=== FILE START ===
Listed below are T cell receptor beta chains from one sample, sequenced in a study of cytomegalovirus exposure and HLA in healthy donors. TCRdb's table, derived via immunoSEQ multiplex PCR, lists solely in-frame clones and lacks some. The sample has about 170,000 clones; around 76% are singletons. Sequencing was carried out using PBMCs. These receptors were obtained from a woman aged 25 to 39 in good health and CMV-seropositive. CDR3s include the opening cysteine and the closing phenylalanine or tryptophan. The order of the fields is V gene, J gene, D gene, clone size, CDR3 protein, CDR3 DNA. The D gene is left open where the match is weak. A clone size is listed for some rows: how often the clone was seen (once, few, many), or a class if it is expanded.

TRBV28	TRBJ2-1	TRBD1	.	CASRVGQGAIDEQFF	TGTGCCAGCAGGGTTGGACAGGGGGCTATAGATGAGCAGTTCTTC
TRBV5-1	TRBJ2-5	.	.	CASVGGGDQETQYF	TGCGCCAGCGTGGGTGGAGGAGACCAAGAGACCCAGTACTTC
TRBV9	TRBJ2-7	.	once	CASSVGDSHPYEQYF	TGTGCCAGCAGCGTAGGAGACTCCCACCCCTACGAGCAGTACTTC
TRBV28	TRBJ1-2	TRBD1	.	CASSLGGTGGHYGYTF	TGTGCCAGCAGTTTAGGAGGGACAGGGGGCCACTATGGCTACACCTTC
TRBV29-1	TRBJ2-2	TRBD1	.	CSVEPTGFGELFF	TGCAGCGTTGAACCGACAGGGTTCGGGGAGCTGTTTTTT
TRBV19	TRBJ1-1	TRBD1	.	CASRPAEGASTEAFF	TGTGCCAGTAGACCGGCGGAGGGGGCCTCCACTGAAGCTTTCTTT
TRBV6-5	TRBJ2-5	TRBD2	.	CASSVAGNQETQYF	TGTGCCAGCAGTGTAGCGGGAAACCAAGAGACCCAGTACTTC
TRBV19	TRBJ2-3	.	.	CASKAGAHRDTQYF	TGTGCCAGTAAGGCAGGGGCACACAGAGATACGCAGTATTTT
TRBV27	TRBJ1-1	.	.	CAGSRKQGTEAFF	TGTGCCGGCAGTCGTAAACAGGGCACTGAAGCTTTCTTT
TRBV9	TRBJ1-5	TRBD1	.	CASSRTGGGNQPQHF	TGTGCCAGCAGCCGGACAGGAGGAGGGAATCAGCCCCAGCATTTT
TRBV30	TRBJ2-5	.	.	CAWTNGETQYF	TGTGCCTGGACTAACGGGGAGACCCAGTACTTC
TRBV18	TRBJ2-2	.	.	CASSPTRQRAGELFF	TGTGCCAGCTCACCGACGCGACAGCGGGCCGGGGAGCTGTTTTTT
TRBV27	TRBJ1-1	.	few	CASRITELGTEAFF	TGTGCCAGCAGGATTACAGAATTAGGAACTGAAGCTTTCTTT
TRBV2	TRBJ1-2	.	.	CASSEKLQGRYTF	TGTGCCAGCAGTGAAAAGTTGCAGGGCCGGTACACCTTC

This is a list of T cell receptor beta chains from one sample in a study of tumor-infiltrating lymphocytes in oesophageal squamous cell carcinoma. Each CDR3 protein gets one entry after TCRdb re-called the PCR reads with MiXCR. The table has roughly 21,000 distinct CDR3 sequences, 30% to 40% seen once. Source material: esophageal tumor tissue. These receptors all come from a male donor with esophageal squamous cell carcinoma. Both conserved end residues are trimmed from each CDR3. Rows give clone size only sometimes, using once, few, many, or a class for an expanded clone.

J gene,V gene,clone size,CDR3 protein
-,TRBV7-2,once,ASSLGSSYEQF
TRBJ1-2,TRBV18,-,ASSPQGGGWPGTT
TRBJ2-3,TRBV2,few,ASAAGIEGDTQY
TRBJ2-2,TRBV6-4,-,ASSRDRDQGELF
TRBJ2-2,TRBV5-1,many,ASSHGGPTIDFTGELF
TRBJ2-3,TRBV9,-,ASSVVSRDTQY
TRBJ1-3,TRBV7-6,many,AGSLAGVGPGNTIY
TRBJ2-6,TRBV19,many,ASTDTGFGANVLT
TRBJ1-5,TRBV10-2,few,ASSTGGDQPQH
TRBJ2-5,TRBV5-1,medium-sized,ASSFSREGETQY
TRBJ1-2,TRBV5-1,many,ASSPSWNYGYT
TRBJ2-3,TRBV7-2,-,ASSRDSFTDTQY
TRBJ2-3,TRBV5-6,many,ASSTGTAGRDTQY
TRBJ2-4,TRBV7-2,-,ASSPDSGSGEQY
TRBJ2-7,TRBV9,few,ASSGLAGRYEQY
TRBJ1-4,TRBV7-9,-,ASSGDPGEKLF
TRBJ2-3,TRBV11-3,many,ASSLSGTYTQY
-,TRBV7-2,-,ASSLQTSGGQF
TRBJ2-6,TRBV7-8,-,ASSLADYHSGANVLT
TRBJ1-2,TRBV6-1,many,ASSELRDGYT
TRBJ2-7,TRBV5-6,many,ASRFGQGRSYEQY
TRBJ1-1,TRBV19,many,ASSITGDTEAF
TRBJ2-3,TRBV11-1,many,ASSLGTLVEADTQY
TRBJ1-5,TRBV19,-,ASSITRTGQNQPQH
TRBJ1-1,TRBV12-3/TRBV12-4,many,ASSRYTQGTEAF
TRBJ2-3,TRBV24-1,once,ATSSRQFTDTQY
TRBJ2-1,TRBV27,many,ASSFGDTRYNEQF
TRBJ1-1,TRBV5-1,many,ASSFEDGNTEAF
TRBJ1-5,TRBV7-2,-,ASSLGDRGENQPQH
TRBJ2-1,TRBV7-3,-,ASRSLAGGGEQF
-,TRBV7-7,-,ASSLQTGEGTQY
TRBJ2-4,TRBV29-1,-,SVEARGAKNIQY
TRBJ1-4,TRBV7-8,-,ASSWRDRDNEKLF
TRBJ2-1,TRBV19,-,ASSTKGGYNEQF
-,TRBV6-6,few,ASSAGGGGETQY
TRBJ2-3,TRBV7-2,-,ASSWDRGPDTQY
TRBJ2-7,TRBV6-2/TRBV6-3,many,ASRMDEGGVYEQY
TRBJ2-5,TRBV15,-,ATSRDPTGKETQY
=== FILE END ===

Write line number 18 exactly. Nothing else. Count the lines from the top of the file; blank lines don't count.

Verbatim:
-,TRBV7-2,once,ASSLGSSYEQF